"Maycomb was an old town, but it was a tired old town when I first knew it... There was no hurry, for there was nowhere to go, nothing to buy and no money to buy it with, nothing to see outside the boundaries of Maycomb County. But it was a time of vague optimism for some of the people: Maycomb County had recently been told that it had nothing to fear but fear itself."


What moves To Kill a Mockingbird to classic status is its morality and ability to draw sympathy out of readers as much today as when it was written in 1960. To Kill a Mockingbird deals with heavy issues--courage, oppression, injustice and loss of innocence. Amazingly, it is able to handle these deep and sensitive areas without feeling depressing or preachy. Lee accomplishes this by making the narrator a child and allowing us to learn along with her.

Lee's writing makes it is easy to enter the world of depression era Alabama. Despite all the flaws of the town, it is also easy to love many things about the place and many of the characters. If you have not yet read To Kill a Mockingbird, you will not regret picking it up. If you read it awhile ago, it may be time to visit this world again (see The Story).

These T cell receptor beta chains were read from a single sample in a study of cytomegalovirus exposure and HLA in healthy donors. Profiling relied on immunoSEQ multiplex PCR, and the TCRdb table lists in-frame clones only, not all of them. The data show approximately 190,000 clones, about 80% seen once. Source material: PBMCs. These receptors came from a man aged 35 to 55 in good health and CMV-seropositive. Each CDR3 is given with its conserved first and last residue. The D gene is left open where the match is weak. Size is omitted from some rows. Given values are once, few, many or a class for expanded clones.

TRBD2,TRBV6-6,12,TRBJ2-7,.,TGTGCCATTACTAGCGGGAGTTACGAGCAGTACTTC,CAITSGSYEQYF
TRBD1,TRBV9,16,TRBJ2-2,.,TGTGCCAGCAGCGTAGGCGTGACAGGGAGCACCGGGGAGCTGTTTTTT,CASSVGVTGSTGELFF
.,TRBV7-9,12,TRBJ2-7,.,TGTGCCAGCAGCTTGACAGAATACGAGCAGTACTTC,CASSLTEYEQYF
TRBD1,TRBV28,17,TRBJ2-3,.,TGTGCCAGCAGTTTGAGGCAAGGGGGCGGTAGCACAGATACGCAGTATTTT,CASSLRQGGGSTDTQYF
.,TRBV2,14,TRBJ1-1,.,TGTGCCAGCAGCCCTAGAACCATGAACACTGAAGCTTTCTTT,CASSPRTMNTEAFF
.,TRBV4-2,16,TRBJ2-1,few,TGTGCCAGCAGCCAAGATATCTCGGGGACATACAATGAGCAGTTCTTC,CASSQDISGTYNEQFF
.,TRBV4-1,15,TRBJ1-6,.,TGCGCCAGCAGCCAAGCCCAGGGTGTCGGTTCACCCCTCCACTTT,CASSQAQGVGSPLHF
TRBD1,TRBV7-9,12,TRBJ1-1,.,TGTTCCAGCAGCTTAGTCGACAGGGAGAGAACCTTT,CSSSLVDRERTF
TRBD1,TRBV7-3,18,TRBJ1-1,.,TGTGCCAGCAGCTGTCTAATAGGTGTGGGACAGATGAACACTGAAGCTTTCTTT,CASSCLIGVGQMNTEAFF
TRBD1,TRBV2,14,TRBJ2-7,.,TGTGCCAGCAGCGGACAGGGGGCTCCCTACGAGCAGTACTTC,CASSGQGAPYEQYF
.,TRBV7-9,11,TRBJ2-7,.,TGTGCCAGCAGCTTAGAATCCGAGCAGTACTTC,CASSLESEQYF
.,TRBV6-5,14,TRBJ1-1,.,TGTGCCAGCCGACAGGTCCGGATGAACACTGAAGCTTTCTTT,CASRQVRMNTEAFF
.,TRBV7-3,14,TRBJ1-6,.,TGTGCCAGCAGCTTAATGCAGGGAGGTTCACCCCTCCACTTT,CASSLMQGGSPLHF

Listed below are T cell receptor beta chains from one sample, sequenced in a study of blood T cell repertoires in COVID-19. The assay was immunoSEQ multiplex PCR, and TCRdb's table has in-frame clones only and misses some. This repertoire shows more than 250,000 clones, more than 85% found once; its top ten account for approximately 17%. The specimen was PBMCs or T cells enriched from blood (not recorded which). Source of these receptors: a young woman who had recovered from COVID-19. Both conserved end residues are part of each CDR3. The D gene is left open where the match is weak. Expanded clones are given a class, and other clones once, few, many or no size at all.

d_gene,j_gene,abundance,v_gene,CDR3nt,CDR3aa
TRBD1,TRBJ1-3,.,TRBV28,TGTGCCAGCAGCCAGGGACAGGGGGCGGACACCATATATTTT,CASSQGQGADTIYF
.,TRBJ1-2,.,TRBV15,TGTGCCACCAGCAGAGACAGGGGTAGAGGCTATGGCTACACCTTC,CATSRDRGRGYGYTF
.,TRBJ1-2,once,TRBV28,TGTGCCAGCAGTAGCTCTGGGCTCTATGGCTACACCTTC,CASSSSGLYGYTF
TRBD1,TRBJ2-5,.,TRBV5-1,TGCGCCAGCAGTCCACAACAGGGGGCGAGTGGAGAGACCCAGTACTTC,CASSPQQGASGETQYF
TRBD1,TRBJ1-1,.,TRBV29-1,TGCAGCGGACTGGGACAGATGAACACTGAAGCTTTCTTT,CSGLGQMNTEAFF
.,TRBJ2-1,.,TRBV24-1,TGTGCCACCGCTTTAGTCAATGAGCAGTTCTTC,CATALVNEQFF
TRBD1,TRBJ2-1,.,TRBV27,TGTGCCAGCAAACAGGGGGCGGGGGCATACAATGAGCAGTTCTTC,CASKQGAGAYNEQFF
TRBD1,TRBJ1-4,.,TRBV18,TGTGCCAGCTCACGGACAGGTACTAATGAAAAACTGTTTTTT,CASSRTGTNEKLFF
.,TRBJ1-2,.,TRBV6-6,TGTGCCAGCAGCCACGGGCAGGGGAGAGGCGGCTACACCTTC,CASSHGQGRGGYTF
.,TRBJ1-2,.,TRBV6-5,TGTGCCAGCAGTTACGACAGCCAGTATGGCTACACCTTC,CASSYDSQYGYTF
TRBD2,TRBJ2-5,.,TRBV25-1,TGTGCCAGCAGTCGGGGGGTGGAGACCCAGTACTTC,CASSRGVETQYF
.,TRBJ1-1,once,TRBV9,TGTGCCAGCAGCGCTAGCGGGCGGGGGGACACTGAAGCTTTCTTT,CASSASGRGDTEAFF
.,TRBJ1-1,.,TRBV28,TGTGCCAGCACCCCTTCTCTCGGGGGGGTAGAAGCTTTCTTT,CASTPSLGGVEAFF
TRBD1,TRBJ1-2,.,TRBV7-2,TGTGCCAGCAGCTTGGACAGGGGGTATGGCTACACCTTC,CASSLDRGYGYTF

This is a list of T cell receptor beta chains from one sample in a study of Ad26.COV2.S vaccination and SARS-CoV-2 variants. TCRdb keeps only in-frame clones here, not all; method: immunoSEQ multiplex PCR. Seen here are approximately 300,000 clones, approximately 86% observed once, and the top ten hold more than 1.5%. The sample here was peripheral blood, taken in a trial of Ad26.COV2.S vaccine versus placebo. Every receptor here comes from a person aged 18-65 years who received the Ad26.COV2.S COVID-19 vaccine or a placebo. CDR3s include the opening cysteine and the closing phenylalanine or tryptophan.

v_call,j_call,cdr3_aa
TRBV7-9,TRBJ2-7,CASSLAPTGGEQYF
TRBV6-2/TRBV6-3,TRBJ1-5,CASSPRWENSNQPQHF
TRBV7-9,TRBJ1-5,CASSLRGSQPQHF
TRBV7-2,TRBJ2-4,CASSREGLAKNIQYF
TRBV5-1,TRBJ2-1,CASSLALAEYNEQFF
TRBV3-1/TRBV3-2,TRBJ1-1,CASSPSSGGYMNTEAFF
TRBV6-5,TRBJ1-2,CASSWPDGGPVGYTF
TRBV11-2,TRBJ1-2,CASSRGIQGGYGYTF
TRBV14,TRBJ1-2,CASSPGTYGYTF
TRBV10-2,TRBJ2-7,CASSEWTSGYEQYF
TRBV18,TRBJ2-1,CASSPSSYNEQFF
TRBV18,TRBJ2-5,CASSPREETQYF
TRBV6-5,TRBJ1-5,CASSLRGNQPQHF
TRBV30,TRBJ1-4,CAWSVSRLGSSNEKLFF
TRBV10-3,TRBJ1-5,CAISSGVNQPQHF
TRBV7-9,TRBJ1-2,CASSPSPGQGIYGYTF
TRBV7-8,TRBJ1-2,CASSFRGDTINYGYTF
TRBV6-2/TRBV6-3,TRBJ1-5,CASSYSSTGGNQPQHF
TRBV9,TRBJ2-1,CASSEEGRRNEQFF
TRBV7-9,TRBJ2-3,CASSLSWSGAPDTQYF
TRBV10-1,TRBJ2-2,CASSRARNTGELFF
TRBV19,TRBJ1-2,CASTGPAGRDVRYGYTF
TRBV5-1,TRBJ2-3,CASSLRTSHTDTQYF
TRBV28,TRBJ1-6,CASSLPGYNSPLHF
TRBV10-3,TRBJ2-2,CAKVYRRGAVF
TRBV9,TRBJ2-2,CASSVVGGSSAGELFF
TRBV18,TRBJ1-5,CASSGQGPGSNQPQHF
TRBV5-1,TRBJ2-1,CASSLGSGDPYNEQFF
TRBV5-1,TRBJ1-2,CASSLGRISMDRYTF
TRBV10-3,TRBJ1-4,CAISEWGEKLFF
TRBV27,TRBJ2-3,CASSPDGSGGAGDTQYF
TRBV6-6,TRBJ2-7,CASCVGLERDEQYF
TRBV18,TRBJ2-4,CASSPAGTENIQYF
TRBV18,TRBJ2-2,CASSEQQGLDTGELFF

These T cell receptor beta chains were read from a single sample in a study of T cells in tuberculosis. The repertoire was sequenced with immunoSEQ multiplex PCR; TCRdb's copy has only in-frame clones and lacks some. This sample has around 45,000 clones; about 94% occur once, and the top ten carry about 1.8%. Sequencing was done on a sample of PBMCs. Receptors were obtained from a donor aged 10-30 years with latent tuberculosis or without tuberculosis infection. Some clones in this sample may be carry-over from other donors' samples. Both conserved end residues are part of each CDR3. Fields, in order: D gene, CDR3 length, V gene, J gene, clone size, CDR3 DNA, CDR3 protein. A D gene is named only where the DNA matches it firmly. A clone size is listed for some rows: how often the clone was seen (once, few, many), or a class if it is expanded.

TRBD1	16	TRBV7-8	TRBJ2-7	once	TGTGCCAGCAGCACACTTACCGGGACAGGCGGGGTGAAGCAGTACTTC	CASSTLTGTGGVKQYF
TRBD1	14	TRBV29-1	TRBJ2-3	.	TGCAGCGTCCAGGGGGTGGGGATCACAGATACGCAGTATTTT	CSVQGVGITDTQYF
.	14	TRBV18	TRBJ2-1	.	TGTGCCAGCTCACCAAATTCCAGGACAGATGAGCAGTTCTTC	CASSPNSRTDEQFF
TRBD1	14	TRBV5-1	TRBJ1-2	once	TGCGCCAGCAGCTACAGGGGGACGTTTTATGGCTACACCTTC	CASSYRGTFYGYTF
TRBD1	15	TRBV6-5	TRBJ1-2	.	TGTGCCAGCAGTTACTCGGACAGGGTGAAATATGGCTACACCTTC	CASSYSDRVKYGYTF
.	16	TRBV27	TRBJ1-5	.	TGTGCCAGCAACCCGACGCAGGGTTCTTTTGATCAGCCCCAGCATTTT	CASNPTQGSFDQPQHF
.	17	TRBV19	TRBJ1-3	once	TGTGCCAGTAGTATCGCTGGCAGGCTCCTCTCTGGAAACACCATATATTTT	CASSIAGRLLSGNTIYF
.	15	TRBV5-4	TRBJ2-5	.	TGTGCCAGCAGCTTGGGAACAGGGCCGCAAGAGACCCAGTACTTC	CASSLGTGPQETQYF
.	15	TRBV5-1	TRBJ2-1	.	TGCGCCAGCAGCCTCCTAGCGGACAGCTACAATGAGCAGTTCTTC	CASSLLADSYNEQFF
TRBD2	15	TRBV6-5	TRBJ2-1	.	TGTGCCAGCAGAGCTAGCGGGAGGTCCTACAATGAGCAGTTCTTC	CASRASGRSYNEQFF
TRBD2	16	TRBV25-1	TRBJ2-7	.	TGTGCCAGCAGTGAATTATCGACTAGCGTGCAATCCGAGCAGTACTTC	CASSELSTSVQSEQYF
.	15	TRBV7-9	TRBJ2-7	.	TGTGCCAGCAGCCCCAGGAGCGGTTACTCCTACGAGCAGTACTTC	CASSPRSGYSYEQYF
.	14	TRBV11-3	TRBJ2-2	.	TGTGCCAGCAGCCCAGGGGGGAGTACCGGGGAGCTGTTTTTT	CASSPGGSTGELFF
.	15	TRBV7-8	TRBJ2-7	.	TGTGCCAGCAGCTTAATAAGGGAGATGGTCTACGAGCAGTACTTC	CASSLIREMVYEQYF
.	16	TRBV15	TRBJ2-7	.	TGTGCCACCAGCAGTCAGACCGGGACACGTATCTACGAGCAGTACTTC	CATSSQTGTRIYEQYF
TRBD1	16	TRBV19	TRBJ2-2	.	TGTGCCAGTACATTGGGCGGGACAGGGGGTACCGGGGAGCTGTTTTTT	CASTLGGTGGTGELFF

This novel has many themes in it including innocence, prejudice, racism, courage and law and integrity. After reading this novel, you will have been able to notice a few of these yourself. Themes help you understand the messages inside a book and it is very important you understand them.


Your goal is to better understand the themes and topics in the book To Kill A Mockingbird


Go through and learn about the different themes in the book; Courage, Law and Integrity and Loss of Innocence. On each page answer the questions about the particular theme or do the activity provided. Each page should not take longer then 15 minutes to finish. If you get stuck, simply ask for help, although if you have your novel you should be fine.

When you are done try out: The Quiz

  1. Law and Integrity
  2. Courage
  3. Loss of Innocence